Washington: A new study has demonstrated that intake of nitrate, a nitric oxide metabolite, can help in increasing the athletic performance.
The study conducted by Federation of American Societies for Experimental Biology explained how some of these supplements may work and why they may increase performance as they decrease the viscosity of blood, aiding in blood flow, while at the same time ensuring that tissue oxygen requirements are not compromised .
Andrew Murray, Ph.D., a researcher involved in the work from the Department of Physiology, Development and Neuroscience at the University of Cambridge in Cambridge, United Kingdom, said that their research sheds new light on how oxygen delivery to bodily tissues is controlled to support mammalian life, and what role the kidneys and the liver play in achieving this.
Scientists investigated the effects of nitrate supplementation on hemoglobin in four groups of rats, which were housed in either normoxic or hypoxic (low oxygen) conditions and supplemented with sodium nitrate (or sodium chloride, ordinary table salt, as a control). Intake of nitrate via diet and drinking water was carefully monitored. Hypoxia is known to elevate hemoglobin levels, but nitrate supplementation at a moderate dose largely suppressed this effect.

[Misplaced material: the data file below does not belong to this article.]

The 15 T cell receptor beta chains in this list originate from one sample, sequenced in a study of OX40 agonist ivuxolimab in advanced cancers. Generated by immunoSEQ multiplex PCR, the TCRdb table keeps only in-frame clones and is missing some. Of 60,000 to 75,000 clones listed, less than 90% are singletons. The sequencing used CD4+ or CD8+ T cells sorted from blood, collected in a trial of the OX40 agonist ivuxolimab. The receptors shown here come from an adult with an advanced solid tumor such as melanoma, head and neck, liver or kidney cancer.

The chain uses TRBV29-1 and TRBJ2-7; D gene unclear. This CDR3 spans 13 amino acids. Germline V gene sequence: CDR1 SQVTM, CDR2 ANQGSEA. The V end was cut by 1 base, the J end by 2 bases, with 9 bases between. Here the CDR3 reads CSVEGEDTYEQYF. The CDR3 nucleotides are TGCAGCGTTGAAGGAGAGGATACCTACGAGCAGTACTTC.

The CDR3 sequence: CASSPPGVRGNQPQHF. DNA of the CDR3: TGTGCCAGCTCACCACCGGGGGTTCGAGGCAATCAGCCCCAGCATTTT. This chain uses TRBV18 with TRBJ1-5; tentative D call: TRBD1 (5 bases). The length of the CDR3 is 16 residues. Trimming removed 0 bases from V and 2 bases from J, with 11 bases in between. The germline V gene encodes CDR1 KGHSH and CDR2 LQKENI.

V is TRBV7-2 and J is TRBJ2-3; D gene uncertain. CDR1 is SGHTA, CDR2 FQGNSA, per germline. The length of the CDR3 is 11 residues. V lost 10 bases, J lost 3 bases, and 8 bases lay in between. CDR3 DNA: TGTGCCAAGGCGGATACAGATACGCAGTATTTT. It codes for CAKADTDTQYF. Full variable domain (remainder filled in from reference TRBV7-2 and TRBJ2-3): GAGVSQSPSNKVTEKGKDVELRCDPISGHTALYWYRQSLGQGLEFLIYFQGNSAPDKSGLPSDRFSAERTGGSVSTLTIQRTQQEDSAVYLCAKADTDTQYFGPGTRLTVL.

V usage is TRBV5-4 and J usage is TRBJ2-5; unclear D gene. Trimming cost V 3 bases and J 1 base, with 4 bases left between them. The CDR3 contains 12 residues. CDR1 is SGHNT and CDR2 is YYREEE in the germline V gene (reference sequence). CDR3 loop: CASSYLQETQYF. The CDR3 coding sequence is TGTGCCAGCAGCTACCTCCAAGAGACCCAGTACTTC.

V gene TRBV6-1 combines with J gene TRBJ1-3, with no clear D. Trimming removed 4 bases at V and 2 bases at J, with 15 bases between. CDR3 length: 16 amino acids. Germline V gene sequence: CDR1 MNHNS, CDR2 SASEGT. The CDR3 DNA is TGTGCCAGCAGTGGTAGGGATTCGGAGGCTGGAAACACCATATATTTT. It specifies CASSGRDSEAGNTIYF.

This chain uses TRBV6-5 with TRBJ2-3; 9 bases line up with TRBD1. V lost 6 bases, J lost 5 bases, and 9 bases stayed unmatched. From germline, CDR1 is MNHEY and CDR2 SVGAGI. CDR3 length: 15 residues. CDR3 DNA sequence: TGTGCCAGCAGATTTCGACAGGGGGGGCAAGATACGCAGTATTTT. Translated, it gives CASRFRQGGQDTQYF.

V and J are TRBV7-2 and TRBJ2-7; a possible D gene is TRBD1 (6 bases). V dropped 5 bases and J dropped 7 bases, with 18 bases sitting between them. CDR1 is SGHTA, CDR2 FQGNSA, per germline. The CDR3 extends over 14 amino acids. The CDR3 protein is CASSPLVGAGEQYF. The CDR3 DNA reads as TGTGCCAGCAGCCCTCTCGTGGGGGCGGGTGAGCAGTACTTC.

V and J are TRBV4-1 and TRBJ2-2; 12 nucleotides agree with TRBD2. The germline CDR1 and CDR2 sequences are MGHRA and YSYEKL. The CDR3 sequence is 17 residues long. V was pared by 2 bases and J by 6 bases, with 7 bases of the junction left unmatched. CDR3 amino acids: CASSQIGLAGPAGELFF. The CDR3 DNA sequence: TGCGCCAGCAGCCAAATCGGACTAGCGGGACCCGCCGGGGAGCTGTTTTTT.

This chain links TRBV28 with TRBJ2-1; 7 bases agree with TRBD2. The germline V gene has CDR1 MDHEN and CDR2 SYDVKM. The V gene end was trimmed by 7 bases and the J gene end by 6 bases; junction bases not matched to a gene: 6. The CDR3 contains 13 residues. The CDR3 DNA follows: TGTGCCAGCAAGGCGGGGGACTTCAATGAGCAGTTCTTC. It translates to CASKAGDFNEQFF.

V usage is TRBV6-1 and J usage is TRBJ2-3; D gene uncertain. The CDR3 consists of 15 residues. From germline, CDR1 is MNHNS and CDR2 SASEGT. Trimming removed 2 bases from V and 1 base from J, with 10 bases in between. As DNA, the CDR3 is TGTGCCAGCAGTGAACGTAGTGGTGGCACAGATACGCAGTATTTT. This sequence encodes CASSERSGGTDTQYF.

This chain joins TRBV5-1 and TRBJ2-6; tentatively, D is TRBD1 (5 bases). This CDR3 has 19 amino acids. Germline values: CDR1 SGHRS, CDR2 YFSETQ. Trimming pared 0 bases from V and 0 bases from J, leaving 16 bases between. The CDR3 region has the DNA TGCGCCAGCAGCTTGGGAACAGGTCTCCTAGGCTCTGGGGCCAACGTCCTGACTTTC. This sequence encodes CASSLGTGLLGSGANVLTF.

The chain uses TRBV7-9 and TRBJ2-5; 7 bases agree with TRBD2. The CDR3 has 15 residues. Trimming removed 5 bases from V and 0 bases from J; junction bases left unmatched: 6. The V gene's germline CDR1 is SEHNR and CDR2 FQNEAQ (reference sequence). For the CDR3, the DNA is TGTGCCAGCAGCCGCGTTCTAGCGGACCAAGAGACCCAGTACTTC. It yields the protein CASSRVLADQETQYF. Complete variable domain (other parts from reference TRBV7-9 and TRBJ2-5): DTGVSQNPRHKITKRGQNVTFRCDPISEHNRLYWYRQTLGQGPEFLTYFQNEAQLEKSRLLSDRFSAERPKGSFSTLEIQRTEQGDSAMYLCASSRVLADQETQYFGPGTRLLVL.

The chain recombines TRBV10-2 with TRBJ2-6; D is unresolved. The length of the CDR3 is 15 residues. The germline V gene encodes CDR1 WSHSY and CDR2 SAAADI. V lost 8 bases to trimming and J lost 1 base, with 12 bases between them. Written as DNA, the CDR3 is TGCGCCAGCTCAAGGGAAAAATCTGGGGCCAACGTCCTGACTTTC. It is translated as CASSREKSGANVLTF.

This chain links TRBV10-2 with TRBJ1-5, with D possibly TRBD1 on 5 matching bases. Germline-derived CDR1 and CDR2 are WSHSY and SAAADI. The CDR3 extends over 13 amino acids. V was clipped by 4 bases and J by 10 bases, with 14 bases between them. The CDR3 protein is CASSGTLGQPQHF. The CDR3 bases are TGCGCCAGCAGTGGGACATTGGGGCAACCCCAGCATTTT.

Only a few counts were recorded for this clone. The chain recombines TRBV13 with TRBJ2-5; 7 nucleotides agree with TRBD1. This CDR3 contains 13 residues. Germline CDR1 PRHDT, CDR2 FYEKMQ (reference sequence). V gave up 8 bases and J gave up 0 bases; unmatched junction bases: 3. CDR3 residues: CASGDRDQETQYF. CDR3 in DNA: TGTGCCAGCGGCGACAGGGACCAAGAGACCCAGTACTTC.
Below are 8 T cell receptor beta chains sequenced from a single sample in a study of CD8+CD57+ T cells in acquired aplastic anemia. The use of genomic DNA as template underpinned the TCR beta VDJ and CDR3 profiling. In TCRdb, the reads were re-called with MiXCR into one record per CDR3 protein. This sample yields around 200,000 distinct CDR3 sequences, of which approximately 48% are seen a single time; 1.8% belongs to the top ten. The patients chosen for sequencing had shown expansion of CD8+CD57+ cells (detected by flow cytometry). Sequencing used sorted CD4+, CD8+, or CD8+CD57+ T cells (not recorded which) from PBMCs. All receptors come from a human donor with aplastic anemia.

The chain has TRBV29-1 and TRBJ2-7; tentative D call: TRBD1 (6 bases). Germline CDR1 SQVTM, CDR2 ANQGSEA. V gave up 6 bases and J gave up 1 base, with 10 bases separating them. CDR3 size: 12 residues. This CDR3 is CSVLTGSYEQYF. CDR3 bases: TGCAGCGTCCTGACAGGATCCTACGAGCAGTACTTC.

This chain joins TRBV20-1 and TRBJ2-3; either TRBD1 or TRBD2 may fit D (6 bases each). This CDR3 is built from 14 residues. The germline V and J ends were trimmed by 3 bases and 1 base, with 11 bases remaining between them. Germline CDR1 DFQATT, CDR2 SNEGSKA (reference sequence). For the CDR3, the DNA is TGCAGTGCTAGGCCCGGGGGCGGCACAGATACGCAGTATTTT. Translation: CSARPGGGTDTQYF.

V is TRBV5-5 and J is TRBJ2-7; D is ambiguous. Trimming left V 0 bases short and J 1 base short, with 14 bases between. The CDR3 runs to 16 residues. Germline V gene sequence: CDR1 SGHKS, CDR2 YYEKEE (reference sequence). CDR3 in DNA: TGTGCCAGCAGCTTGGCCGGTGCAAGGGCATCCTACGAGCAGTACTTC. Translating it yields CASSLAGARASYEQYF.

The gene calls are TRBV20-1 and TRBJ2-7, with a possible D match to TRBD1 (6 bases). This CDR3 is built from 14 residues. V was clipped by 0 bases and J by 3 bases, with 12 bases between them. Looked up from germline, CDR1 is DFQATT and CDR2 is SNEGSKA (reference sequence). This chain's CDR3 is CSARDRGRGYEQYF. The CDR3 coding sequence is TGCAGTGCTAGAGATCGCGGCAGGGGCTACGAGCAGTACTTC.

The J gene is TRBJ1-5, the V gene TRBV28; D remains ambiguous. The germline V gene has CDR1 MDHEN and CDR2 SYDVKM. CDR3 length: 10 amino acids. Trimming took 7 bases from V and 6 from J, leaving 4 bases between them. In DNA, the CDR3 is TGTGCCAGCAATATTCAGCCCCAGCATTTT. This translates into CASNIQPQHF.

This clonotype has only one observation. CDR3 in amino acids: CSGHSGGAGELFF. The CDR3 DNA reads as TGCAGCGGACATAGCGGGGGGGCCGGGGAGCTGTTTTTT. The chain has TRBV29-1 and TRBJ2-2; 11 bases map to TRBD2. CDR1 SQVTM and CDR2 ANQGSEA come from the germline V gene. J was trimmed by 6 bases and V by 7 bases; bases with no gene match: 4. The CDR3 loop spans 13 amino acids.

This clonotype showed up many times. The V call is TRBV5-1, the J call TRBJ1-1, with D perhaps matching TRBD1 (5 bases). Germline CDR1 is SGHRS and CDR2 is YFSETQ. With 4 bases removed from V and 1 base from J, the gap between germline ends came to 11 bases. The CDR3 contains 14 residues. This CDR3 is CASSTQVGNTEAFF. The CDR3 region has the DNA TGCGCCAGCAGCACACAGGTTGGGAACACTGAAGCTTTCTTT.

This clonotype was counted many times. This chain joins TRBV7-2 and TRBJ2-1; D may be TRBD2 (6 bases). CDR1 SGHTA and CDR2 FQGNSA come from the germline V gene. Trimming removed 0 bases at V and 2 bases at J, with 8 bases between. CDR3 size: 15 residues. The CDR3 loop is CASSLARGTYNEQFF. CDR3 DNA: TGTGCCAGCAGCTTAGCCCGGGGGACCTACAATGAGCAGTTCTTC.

It was also observed that nitrate also lowered hemoglobin levels in normoxic animals. The researchers found that at higher doses of nitrate, hemoglobin levels began to rise again. Researchers investigated the mechanisms underlying these effects and found that the suppression of hemoglobin was due to nitrate enhancing liver oxygenation and suppressing its expression of the hormone, erythropoietin. Conversely, as hemoglobin levels fell, the kidney became less well supplied with oxygen and at higher doses of nitrate it expressed more erythropoietin, reversing the effect.
The study is published in issue of The FASEB Journal.